Deposition Testimony of Unavailable Witnesses

The Alabama Court of Civil Appeals says a Madison County trial court erred when it refused to admit into evidence in a modification trial the three-year-old deposition testimony of a psychologist who had examined and treated the children in an earlier dependency proceeding. The case is Goetsch v. Goetsch, Case No. 2040309 (Ala. Civ. App. April 14, 2006.

The father and the mother were divorced in 2002 “after what may best be described as extremely acrimonious and protracted proceedings.” The trial court awarded custody of the three minor children to the father. The mother appealed, and the appeals court affirmed without opinion. While the case was in appeal, DHR commenced a dependency proceeding. After investigation, which included the deposition testimony of the psychologist who had treated the children during and after the acrimonious divorce, DHR dismissed the dependency proceeding.

A year later the mother filed a petition for modification seeking custody of the children. The trial court declined to allow into evidence the deposition testimony of the psychologist and awarded custody to the mother. The father appealed, arguing that the trial court should have admitted and considered the deposition testimony of the psychologist. He also made several other arguments that are not relevant here.

Under Alabama Rule of Evidence 804, there are three requirements for allowing into evidence the previous deposition testimony of a witness:

  1. The witness must be unavailable.
  2. The deposition testimony must have been under oath before a tribunal or officer with authority to take testimony and where the opposing side had the chance to test the witness’s credibility by cross-examination.
  3. The issues and parties must have been substantially the same as those in the present case.

The mother argued on appeal that the father failed to demonstrate that the witness was unavailable. The appeals court brushed this argument aside, saying only that “at trial, the mother’s counsel conceded that Dr. Batchelor was not presently within the state. Thus, the father was not required to further demonstrate Dr. Batchelor’s unavailability.”

Rule 804(a)(4) says a witness is unavailable if he or she “is absent from the hearing and the proponent of the statement has been unable to procure the declarant’s attendance . . . by process or other reasonable means.” It’s not clear why the appeals court assumed the second part of the test to be satisfied.

Concerning the second requirement, clearly the deposition testimony was under oath. We are left to assume that the opposing side had the chance to cross-examine her.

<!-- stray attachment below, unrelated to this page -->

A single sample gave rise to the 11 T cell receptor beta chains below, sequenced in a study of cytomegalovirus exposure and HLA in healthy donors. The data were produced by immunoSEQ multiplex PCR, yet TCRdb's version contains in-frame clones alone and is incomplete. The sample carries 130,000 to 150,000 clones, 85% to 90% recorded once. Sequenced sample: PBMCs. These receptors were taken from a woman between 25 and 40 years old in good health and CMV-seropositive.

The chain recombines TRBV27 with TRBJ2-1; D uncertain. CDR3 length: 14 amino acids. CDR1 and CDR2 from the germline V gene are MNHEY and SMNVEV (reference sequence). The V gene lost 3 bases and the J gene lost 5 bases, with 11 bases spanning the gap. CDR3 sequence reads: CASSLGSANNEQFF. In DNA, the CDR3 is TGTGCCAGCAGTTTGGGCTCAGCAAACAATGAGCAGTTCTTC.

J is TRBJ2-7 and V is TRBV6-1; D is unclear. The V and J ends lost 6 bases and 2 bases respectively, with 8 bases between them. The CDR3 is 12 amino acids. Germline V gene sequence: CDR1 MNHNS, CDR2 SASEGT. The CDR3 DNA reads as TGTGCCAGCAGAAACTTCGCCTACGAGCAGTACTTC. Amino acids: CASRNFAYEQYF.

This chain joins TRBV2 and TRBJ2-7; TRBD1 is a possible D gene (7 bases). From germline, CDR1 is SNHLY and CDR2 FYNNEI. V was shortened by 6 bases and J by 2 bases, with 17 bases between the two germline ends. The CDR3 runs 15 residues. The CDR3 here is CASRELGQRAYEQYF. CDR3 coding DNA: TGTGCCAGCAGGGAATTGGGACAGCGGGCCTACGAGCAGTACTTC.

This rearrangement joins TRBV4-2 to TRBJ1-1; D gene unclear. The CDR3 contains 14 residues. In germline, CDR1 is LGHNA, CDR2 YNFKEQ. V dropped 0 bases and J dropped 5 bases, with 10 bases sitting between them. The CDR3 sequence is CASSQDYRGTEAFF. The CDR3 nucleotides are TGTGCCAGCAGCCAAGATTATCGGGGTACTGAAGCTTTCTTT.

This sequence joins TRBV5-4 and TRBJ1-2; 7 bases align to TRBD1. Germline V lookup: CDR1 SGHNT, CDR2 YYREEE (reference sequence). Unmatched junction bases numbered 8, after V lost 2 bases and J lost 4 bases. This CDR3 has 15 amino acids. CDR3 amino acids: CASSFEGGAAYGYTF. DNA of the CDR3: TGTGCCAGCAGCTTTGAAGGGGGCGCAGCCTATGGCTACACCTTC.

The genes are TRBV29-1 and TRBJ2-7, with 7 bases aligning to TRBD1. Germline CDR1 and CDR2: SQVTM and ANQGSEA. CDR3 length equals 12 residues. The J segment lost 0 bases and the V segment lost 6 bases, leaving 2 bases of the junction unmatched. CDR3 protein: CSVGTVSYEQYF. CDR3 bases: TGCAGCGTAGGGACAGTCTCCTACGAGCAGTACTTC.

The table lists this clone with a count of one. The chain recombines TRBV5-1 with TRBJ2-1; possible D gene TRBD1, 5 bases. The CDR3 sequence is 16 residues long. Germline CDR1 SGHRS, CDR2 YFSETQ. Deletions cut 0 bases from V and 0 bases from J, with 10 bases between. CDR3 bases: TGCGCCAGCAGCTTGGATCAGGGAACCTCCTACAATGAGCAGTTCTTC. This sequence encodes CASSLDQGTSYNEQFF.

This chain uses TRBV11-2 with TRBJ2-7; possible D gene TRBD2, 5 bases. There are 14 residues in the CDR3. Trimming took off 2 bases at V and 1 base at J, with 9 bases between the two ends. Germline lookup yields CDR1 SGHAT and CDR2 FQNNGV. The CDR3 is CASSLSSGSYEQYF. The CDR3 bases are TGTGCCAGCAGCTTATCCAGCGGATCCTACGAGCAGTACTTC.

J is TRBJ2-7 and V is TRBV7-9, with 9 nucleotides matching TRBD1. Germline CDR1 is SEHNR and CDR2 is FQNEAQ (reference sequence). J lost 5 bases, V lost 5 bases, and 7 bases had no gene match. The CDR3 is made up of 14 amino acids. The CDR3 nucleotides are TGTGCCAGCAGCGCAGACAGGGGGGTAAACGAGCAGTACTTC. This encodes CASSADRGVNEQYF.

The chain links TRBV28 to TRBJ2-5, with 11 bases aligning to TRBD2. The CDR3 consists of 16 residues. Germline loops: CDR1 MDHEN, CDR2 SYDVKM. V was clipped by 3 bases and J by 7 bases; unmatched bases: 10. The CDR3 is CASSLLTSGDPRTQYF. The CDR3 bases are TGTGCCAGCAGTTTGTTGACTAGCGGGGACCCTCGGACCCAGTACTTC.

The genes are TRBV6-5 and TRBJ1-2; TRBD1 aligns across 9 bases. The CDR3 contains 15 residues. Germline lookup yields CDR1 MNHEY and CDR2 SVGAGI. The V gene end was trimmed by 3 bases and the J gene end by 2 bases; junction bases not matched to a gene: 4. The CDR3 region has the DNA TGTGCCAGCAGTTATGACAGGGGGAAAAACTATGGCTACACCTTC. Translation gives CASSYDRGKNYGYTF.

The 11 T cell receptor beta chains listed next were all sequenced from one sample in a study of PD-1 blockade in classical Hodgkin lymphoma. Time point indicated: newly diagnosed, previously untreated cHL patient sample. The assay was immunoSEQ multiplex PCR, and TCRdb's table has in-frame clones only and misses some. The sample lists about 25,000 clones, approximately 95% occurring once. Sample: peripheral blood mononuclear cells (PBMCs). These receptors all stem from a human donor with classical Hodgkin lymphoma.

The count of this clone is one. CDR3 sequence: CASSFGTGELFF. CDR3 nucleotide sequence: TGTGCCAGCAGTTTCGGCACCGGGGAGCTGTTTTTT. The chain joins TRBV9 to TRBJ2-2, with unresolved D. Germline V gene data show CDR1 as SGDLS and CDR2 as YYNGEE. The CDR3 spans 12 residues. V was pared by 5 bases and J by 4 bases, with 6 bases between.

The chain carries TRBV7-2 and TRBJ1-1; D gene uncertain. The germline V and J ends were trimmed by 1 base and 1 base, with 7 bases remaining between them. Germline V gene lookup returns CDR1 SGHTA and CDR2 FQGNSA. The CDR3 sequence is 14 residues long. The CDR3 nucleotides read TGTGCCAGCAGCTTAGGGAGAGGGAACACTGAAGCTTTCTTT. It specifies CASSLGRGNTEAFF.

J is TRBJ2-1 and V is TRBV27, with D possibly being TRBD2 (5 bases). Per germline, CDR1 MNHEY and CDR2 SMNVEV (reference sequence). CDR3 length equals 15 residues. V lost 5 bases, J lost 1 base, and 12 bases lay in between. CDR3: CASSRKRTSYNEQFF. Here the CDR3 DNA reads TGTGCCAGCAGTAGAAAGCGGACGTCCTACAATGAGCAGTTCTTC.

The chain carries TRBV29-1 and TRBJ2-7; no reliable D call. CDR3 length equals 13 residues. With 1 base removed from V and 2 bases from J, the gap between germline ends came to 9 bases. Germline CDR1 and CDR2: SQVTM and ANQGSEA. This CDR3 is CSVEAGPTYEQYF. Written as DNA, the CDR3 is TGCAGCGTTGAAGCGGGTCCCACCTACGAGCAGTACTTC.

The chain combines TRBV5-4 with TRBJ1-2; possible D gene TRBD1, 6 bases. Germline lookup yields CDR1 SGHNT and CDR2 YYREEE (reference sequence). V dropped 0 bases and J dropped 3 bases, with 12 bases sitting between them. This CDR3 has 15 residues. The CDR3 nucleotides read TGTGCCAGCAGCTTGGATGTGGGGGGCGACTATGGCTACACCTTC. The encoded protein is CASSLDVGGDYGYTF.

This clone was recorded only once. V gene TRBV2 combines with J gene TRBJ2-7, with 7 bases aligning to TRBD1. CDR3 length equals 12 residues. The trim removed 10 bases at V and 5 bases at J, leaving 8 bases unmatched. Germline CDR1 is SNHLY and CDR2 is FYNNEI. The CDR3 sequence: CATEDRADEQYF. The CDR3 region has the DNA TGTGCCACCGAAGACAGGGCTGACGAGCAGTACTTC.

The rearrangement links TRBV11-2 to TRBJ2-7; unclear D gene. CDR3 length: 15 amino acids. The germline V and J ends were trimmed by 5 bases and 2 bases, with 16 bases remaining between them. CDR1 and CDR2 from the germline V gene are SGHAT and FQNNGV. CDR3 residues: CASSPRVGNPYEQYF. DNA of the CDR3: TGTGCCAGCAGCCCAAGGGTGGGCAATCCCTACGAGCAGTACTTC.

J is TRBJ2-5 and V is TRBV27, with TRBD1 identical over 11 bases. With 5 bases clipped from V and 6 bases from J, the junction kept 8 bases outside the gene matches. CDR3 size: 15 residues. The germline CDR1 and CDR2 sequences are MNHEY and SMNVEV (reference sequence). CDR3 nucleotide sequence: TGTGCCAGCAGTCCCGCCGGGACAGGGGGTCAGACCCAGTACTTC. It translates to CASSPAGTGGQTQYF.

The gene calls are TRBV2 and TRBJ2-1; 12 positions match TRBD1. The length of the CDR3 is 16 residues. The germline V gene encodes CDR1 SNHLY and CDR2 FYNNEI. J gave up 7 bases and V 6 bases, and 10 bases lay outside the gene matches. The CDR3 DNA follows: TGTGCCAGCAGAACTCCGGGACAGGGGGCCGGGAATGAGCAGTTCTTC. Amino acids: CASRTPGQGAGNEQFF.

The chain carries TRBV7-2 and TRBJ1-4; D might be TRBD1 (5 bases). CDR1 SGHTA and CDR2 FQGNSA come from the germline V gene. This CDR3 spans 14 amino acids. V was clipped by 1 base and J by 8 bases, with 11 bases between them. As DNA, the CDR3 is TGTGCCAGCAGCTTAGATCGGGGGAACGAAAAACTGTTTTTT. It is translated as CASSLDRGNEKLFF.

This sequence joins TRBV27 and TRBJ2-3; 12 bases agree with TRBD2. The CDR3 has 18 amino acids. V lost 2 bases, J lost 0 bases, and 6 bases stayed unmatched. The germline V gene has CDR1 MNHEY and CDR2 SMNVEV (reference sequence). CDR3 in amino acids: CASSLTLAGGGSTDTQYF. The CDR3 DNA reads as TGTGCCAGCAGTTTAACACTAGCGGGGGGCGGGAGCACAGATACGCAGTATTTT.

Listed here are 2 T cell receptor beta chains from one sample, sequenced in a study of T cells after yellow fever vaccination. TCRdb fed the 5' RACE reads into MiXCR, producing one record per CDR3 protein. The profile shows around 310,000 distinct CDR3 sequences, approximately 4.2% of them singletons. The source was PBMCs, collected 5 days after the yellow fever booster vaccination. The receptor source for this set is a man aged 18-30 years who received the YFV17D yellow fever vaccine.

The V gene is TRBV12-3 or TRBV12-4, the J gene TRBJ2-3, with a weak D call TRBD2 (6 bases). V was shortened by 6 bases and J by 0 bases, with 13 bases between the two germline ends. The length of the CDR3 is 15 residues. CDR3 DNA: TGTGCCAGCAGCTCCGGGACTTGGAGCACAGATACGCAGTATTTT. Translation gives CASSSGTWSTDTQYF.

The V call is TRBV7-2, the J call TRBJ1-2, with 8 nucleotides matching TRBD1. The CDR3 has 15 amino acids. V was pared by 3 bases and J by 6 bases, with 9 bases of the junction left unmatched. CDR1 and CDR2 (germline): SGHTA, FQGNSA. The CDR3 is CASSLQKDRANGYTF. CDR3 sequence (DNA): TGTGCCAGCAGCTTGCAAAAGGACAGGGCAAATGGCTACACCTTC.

It was the third requirement, that the issues and parties be similar, on which the court focused its discussion. The court quoted McElroy’s Alabama Evidence to the effect that “it is not essential that all of the issues on the former proceeding shall have been precisely the same as all the issues on the present trial.” The appeals court then cited the case of Nordan v. State, 39 So. 406 (Ala. 1905), in which the Alabama supreme court allowed the earlier testimony of a deceased witness in a case whose main issues and whose parties were different from those of the case in which the witness had testified. The supreme court admitted the testimony, however, because the specific issue about which the testimony was offered was identical.

After reviewing the evidence presented at the modification trial, and especially the testimony regarding the focus of the dependency investigation, we have concluded that the same concerns that prompted DHR’s involvement in the dependency case, including the eldest child’s suicidal and homicidal ideations and allegations of abusiveness and alcoholism by the father, were also relied upon by the mother in her quest for modification of the original custody judgment. We cannot agree with the mother that the underlying issues presented in both cases — the fitness of the parents to parent the children in the dependency case and whether a change in custody to the mother would materially promote the children’s best interest in the modification case — are not substantially similar.

The appeals court reversed and remanded the case to the trial court to admit and consider the deposition testimony of the psychologist in its custody determination. Because it acknowledged that its ruling might change the trial court’s custody determination, the appeals court pretermitted (expressly declined to address) the father’s other issues.

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